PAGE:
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SSF-Svalbard Science Forum

Linking past and present surge dynamics at Borebreen from drone surveys

Tildelt: kr 79 999

Svalbard has a high density of surging glaciers – marine and terrestrial glaciers which undergo cyclical changes between fast (active) and slow (quiescence) flow. During the active phase, ice discharge accelerates and mass loss increases which significantly impacts glacier mass balance. However, the process of mass loss through iceberg calving during an active surge is not well understood and may differ from non-surging glaciers due to the impact of a steepened calving front which has the potential to initiate rapid glacier retreat. Investigations into these systems have traditionally been divided into two research clusters 1) contemporary processes by the glaciological community and 2) paleo-processes/reconstructions by the Quaternary community. Bridging the gap between the two can be challenging due to the temporal scales of data (daily versus centennial to millennial), but integration has the powerful potential to open new scientific insights into surging glacier systems. This project will adopt a holistic and multidisciplinary approach to integrate contemporary terminus observations at an actively surging glacier with the long-term landform record (i.e., Late Holocene pre-observational era) using high resolution drone surveys. Calving processes and styles will be assessed through 3D changes across the steep calving front of Borebreen before (April) and after (September) the onset of melt to expose the impact of seasonal velocity changes on calving. Landforms diagnostic of past surge activity (e.g. crevasse squeeze ridges) will be mapped from the drone surveys to deduce past crevasse patterns and ice flow acceleration. This will allow us to directly relate past dynamics to the contemporary conditions, aiding predictions of how their behaviour (e.g., increase/decrease in surging, sustained rapid retreat) may change given the prediction of a warmer and wetter Arctic over the next 100 years.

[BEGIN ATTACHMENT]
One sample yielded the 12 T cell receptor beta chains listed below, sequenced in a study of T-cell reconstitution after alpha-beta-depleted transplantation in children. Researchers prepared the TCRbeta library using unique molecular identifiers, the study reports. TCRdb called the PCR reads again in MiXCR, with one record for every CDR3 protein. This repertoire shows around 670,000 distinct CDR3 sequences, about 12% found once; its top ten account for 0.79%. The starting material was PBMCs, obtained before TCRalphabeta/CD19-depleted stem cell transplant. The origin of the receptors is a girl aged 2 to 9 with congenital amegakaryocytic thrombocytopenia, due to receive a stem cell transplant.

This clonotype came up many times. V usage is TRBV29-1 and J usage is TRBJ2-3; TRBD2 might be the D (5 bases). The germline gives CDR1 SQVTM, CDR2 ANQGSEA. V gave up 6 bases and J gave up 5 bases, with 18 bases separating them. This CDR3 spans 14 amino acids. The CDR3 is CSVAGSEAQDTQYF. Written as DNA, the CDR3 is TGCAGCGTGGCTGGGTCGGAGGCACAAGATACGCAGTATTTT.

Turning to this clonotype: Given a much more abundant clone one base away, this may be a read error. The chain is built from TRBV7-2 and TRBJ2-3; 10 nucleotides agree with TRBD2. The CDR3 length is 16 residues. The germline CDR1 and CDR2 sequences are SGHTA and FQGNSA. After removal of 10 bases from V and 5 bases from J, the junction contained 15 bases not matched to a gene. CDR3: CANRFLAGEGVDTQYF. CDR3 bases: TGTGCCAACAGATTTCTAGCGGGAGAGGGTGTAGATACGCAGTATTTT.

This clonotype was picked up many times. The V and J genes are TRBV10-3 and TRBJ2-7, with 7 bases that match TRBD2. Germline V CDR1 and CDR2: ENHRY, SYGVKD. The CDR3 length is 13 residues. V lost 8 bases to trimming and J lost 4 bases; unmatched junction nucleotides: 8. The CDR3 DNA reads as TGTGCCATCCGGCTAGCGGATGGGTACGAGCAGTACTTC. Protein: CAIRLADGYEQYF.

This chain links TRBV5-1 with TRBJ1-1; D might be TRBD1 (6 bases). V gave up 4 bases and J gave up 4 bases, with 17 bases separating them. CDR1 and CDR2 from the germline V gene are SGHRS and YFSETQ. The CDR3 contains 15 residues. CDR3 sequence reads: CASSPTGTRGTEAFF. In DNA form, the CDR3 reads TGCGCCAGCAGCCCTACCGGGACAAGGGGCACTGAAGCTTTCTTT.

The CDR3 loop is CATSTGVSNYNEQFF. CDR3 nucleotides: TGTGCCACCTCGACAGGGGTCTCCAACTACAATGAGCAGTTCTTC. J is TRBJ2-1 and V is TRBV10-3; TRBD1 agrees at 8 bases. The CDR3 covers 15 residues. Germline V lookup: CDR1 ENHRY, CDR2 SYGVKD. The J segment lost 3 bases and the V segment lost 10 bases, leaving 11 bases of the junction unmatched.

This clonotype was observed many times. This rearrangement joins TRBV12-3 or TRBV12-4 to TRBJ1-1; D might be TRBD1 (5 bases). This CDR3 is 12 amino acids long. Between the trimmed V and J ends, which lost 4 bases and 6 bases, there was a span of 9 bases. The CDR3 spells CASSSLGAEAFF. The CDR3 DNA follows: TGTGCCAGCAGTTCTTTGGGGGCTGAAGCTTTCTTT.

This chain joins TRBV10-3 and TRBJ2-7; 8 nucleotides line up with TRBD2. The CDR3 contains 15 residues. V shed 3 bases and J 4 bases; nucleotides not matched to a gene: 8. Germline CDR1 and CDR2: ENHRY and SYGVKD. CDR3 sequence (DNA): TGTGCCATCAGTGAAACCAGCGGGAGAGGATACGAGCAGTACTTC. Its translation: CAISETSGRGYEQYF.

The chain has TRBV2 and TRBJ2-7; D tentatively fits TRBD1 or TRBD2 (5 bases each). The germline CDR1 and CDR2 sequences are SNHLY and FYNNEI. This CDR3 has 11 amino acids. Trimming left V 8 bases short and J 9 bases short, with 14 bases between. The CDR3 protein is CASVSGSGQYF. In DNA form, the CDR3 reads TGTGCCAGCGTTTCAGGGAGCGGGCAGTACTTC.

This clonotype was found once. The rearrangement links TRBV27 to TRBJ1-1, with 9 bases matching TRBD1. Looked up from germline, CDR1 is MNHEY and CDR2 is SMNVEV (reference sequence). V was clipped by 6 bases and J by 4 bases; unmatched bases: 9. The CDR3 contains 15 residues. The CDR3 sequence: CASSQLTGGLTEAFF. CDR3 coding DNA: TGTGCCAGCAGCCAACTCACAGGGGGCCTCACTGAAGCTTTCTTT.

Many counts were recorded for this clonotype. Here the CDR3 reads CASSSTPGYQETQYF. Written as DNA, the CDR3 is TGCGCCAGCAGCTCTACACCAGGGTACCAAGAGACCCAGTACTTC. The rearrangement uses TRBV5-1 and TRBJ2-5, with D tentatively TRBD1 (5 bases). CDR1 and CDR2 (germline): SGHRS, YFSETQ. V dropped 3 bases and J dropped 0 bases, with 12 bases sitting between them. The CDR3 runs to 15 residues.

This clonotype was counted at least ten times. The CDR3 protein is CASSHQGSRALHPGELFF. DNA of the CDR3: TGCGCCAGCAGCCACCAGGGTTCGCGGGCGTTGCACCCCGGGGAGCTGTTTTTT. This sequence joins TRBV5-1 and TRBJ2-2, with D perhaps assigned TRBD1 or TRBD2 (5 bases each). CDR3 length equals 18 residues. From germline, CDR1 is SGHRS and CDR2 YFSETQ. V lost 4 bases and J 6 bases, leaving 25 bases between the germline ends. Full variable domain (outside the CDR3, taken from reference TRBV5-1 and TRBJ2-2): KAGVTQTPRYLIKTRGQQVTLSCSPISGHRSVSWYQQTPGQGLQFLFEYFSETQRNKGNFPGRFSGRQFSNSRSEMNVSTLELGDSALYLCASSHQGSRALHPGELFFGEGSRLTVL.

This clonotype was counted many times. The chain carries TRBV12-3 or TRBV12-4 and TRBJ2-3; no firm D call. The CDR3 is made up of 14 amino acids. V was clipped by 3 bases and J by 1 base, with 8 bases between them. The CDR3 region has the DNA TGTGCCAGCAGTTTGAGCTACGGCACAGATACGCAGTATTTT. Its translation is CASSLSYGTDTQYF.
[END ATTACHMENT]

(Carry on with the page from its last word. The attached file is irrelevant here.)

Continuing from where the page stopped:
SSF-Svalbard Science Forum